Board Votes to Combine Jefferson Elementary and Fort Howard Elementary Schools

The Green Bay Area Public School District’s Board of Education voted to approve the consolidation of Jefferson Elementary School with Fort Howard Elementary School. Starting with the 2020-21 school year, students who live in the Jefferson attendance area will attend Fort Howard Elementary School for 5K-5th grades.

The consolidation addresses declining enrollment at the two west side schools, and results in the District capturing financial resources that can be reinvested for student needs in the District. The District will be repurposing Jefferson School to be the westside Head Start Learning Center. This past spring, the District received a $2.9 million grant, which provides funds for renovating an existing facility, and supports staffing and operation costs to expand all day 4-year-old Head Start to the west side of the school district.

District and school administration will begin the work of organizing a community transition team, composed of school leadership, parents, community stakeholders, and partners, who will have the opportunity to provide feedback on important decisions. The team’s charge is to build partnerships with key stakeholders, engage the larger community, connect resources; and help ensure a seamless transition for students, parents and staff.. 

Learn more by visiting this link


Phase III - Redesign 2020

Beginning in 2016, the District engaged in an effort to address facility and enrollment challenges related to overcrowding on the east side of the District, overcapacity on the west side and inequitable and inadequate facilities/learning spaces.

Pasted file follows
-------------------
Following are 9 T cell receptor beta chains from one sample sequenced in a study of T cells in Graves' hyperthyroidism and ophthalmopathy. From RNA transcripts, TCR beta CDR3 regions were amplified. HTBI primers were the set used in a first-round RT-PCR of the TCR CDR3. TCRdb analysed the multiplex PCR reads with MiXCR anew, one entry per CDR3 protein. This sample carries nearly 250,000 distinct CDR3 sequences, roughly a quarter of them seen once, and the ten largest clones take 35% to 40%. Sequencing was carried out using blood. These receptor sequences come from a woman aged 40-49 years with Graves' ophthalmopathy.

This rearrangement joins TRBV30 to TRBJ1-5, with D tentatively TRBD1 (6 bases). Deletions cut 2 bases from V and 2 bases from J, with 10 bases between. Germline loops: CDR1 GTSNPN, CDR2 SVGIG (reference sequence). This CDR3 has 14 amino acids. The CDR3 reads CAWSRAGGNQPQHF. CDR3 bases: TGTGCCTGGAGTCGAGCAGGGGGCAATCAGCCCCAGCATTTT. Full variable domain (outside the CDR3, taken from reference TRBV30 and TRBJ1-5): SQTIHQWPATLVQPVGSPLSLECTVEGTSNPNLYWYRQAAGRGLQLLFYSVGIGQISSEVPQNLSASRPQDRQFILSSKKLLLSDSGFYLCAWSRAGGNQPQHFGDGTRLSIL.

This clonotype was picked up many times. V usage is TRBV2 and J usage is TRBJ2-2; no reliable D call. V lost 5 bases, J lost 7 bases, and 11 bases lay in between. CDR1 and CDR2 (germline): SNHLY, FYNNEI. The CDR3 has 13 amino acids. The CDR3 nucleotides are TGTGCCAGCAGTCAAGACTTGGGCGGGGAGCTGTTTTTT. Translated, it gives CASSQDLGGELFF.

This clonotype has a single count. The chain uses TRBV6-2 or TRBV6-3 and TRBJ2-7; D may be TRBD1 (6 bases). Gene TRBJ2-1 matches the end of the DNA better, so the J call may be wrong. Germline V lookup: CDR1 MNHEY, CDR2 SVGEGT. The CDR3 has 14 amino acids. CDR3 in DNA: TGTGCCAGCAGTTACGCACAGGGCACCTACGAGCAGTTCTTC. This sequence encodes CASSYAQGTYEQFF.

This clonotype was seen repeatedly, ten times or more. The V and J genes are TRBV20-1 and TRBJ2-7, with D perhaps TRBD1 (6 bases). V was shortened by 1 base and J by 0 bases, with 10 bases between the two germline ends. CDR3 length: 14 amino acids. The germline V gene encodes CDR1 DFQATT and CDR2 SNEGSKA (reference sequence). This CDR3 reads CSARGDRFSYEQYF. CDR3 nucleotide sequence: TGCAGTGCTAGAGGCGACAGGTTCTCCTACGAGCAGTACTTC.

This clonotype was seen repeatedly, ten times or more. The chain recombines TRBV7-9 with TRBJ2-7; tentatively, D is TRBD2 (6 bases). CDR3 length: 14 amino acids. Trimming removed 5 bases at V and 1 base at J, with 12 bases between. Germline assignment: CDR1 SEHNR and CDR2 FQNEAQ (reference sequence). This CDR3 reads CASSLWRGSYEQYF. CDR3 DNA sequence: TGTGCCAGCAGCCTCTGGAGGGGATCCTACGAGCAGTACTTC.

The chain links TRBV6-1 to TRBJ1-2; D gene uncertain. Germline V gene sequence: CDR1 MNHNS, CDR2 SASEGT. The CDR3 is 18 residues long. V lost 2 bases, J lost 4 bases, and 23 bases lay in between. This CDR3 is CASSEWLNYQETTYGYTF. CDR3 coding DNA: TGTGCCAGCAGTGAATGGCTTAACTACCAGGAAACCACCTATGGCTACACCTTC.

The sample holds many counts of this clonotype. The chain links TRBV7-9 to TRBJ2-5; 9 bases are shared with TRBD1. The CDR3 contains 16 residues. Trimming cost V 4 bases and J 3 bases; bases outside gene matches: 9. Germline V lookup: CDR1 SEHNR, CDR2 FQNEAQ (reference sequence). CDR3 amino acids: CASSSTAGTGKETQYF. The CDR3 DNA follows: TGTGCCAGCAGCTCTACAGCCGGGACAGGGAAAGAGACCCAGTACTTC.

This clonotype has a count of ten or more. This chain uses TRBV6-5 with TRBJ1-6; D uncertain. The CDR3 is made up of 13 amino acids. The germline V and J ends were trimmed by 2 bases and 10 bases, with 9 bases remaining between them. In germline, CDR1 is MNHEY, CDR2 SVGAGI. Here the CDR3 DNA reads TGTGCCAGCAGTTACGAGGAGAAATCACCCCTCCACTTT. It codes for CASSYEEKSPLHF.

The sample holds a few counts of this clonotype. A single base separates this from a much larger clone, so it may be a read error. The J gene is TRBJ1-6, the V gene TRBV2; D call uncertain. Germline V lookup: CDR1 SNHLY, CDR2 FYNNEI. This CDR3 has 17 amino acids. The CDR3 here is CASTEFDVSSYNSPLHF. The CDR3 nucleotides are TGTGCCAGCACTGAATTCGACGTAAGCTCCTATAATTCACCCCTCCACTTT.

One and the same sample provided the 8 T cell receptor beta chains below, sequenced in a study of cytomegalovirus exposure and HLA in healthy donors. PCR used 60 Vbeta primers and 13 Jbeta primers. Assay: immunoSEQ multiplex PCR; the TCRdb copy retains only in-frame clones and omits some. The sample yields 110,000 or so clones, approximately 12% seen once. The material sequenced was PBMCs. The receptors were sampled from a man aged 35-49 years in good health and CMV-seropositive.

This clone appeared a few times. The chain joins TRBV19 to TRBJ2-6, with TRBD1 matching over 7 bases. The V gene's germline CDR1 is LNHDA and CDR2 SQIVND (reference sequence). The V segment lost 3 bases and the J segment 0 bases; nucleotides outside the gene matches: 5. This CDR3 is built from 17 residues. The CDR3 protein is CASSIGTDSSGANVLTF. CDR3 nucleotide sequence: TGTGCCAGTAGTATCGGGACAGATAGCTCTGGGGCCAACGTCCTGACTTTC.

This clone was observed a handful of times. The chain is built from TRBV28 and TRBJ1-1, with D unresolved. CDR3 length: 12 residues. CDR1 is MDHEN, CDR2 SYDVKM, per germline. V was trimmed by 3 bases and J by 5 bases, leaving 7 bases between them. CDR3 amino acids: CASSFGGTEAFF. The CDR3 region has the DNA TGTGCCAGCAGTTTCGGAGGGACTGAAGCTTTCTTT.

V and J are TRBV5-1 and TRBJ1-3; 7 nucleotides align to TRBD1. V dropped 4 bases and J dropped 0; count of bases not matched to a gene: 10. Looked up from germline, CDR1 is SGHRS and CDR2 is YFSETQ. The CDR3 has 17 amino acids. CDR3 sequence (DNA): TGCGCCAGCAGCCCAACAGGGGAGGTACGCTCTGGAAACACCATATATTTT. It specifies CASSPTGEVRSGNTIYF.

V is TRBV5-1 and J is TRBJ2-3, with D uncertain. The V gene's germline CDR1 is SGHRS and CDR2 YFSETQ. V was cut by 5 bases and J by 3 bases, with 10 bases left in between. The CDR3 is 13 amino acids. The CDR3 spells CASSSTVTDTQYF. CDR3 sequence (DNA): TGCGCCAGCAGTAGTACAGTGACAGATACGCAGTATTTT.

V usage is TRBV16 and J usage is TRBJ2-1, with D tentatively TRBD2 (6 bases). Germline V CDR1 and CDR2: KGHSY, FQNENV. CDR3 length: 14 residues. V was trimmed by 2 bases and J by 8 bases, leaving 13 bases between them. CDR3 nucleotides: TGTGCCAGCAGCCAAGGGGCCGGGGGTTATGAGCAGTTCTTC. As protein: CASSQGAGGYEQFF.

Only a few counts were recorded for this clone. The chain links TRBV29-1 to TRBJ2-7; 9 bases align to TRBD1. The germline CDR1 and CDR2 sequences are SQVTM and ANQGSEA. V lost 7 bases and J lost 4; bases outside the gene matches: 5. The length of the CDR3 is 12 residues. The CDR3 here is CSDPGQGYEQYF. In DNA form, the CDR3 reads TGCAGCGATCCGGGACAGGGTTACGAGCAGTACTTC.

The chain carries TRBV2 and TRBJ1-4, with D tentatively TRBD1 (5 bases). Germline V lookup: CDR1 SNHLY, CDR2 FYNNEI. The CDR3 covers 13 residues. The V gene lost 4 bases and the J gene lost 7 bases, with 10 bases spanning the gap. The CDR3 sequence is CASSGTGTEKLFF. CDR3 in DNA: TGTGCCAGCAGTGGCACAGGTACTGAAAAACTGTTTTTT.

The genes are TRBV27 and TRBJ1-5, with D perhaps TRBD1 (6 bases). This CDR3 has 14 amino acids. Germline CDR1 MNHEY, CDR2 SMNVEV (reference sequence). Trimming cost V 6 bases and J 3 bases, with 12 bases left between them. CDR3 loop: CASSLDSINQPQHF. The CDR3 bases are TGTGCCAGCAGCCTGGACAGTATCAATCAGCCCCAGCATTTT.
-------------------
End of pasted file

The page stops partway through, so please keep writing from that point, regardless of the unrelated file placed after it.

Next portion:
Redesign 2020 Phases

Envisioning a Brighter Future
In Phase I, the District retained Plunkett Raysich Architects, LLP, to conduct a facilities study of all District-owned buildings. While the study was ongoing, the Board of Education engaged the community in a series of listening sessions to create a vision for improved learning facilities. In addition, a facilities-focused community survey was conducted and a Facilities Task Force (composed of staff, parents and residents) developed final recommendations for the Board.

In January 2017, the Board of Education approved placing a referendum question on the ballot in April 2017 to address many of the concerns. The $68.25 million construction referendum was approved by 70 percent of voters to address overcrowding on the east side, provide safe and secure entrances at several elementary schools and provide adequate and equitable learning spaces for students.  

Recognizing the referendum did not address concerns related to overcrowding at Preble High School, a Secondary Schools Capacity Task Force was created. The task force presented its recommendations to the Board on June 5, 2017. Both the Facilities Task Force and the Secondary Schools Capacity Task Force had recommended the Board of Education consider boundary changes. 

From November 2017 through May 2018, a Boundary Task Force (consisting of community members and students) met and developed recommendations that were presented to the Board of Education in June 2018.  The Boundary Task Force recommendations included:

  • Reproducing popular programs/magnet schools on the west side of the District
  • Providing transportation for equitable access to programming/schools
  • Marketing programs to use the power of choice to smooth out enrollment
  • Addressing feeder patterns at the middle and high schools 

In the spring of 2019, the Board of Education conducted a survey to receive community feedback on the recommendations it had received from the three task forces that studied the District’s facility concerns and attendance boundaries, and on possible solutions to address continued enrollment and facility inequities.

Survey Results